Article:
The Director’s Cut

Bernard Dick defines subjective camera as the “shot represents what the character sees” (Dick 56). What this basically means is that the camera is showing the audience what the actor is seeing instead of the entire scene taking place otherwise known as the objective shot. This shot is normally used to convey some kind of message to the audience that could be lost if looked at from the objective angle. One film that is pretty well known for it’s use of subjective camera is Dark Passage (1947). This movies follows escaped convict, Vincent Parry, on his journey to stay free.

This is an important scene for the movie because he undergoes his plastic surgery to change his appearance and hopefully secure his freedom. From Parry’s point of view it is easy to understand his apprehension. The audience feels it because they are put into Parry’s situation of undergoing the obviously illegal, rundown surgery with the somewhat terrifying doctor brandishing the knife and pointing out that he could make the whole thing go terribly wrong. It really makes you feel understand how Parry must really feel that he has no chance of being set free because he is choosing to dive headfirst into this situation the director thrusts the audience into.

Montage is “a series of shots spanning a period of time” (Dick 68). American montage, however, is when “time is collapsed as shots blend together” (68). The difference could seem minimal at first, and it is a little. However, American montage specifically is when the action seems to just be played out by one repetitive thing as time passes, and once this takes place the action can start back up again. My favorite example is one from the movie Up. The American montage portion of the scene takes place within a regular montage scene depicting the story of Carl and Ellie’s life together. At one point there is a skip of many years however the only image shown is Ellie fixing Carl’s tie.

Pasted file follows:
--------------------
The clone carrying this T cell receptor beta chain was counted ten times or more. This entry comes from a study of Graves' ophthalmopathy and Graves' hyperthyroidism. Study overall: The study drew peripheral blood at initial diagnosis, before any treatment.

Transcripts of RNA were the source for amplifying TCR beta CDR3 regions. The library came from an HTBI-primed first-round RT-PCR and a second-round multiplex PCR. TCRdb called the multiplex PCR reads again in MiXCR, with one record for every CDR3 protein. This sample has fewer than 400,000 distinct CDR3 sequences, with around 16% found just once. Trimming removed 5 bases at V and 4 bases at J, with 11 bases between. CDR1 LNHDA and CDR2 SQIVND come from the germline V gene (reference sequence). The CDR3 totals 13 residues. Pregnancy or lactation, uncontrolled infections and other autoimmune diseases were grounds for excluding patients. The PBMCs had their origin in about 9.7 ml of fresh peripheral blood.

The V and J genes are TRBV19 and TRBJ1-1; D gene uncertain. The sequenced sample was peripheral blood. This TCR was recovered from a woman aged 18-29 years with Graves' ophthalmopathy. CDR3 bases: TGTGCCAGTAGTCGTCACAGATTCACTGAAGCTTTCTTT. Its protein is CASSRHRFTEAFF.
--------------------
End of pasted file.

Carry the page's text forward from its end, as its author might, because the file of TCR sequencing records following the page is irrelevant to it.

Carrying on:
I think this is one of the most heartbreaking montages I have ever seen. It begins by showing them as a young couple full of love and life, and the American montage portion where she fixes his tie for nearly 50 years brings it to an end where they still have both. This montage is important because it shows that their love never wavered. It proves their devotion and love for each other, which makes the end of the scene that much harder.

Cross cutting is when two actions that are occurring at the same time are “presented” to the audience (Dick 70). What this means is that two significant events are taking place in the movie and are being show back to back. This creates an immediate tie between the two events for the audience and allows them to look closer at each scene for the important correlations. One of the most chilling examples for me is in Lord of the Rings: Return of the King when Pippen is signing for Lord Denethor, who has just sent his final son into battle.

The use of cross cutting here was a fantastic choice because it clearly demonstrates the lack of concern Lord Denethor has for his remaining son, especially when he knows it is unlikely he will return. The way he eats the food, basically ripping it apart with red bloodlike juice running down his face, is a clear indicator of how the battle is going to go for the men he has just sent to meet the army awaiting them, disgustingly. The look of concern on Pippen’s face compared to the complete lack of interest on Denethor’s compared to the look of determination on the young captain’s face tells a story in and of itself.



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